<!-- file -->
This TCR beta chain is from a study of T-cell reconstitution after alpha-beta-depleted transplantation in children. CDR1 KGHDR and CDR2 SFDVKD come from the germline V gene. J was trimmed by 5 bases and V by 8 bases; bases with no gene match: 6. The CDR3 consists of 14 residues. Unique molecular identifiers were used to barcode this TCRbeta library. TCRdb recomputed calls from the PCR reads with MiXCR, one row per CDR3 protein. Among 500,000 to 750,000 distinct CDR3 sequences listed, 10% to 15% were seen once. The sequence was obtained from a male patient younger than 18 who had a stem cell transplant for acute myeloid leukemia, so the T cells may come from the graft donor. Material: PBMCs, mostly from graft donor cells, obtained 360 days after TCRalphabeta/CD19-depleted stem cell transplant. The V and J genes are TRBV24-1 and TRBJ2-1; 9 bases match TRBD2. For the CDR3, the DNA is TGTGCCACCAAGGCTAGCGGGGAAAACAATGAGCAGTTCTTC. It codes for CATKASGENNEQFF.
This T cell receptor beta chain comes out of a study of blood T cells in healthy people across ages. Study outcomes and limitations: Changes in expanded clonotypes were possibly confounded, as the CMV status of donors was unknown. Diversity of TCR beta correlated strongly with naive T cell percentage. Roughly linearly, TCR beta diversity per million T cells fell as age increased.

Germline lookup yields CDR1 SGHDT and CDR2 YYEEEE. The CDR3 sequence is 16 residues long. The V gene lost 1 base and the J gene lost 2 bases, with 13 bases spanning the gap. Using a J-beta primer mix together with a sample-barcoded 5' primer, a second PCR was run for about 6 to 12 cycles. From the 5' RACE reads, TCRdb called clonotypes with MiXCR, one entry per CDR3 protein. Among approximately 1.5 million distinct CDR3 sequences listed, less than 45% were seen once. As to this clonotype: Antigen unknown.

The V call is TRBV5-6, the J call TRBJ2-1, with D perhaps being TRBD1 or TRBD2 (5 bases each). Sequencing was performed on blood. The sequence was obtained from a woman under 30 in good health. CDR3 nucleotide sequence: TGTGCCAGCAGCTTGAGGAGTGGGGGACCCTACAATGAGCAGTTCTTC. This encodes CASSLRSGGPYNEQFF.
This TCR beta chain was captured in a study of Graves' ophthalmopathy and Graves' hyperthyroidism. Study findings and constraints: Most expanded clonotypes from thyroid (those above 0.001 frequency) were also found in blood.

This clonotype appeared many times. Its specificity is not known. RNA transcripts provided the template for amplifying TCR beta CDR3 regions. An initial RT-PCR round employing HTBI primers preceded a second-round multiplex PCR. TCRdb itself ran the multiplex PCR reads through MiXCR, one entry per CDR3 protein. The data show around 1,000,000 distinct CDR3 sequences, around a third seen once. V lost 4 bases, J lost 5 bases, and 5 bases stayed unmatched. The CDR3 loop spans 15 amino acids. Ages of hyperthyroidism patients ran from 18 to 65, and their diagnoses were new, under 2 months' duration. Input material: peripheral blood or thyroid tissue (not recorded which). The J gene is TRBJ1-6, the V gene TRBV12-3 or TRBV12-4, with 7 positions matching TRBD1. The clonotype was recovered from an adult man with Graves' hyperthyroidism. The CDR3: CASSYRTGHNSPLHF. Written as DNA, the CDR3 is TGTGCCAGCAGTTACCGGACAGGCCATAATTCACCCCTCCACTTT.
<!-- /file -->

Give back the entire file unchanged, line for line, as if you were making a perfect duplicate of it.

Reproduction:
This TCR beta chain is from a study of T-cell reconstitution after alpha-beta-depleted transplantation in children. CDR1 KGHDR and CDR2 SFDVKD come from the germline V gene. J was trimmed by 5 bases and V by 8 bases; bases with no gene match: 6. The CDR3 consists of 14 residues. Unique molecular identifiers were used to barcode this TCRbeta library. TCRdb recomputed calls from the PCR reads with MiXCR, one row per CDR3 protein. Among 500,000 to 750,000 distinct CDR3 sequences listed, 10% to 15% were seen once. The sequence was obtained from a male patient younger than 18 who had a stem cell transplant for acute myeloid leukemia, so the T cells may come from the graft donor. Material: PBMCs, mostly from graft donor cells, obtained 360 days after TCRalphabeta/CD19-depleted stem cell transplant. The V and J genes are TRBV24-1 and TRBJ2-1; 9 bases match TRBD2. For the CDR3, the DNA is TGTGCCACCAAGGCTAGCGGGGAAAACAATGAGCAGTTCTTC. It codes for CATKASGENNEQFF.
This T cell receptor beta chain comes out of a study of blood T cells in healthy people across ages. Study outcomes and limitations: Changes in expanded clonotypes were possibly confounded, as the CMV status of donors was unknown. Diversity of TCR beta correlated strongly with naive T cell percentage. Roughly linearly, TCR beta diversity per million T cells fell as age increased.

Germline lookup yields CDR1 SGHDT and CDR2 YYEEEE. The CDR3 sequence is 16 residues long. The V gene lost 1 base and the J gene lost 2 bases, with 13 bases spanning the gap. Using a J-beta primer mix together with a sample-barcoded 5' primer, a second PCR was run for about 6 to 12 cycles. From the 5' RACE reads, TCRdb called clonotypes with MiXCR, one entry per CDR3 protein. Among approximately 1.5 million distinct CDR3 sequences listed, less than 45% were seen once. As to this clonotype: Antigen unknown.

The V call is TRBV5-6, the J call TRBJ2-1, with D perhaps being TRBD1 or TRBD2 (5 bases each). Sequencing was performed on blood. The sequence was obtained from a woman under 30 in good health. CDR3 nucleotide sequence: TGTGCCAGCAGCTTGAGGAGTGGGGGACCCTACAATGAGCAGTTCTTC. This encodes CASSLRSGGPYNEQFF.
This TCR beta chain was captured in a study of Graves' ophthalmopathy and Graves' hyperthyroidism. Study findings and constraints: Most expanded clonotypes from thyroid (those above 0.001 frequency) were also found in blood.

This clonotype appeared many times. Its specificity is not known. RNA transcripts provided the template for amplifying TCR beta CDR3 regions. An initial RT-PCR round employing HTBI primers preceded a second-round multiplex PCR. TCRdb itself ran the multiplex PCR reads through MiXCR, one entry per CDR3 protein. The data show around 1,000,000 distinct CDR3 sequences, around a third seen once. V lost 4 bases, J lost 5 bases, and 5 bases stayed unmatched. The CDR3 loop spans 15 amino acids. Ages of hyperthyroidism patients ran from 18 to 65, and their diagnoses were new, under 2 months' duration. Input material: peripheral blood or thyroid tissue (not recorded which). The J gene is TRBJ1-6, the V gene TRBV12-3 or TRBV12-4, with 7 positions matching TRBD1. The clonotype was recovered from an adult man with Graves' hyperthyroidism. The CDR3: CASSYRTGHNSPLHF. Written as DNA, the CDR3 is TGTGCCAGCAGTTACCGGACAGGCCATAATTCACCCCTCCACTTT.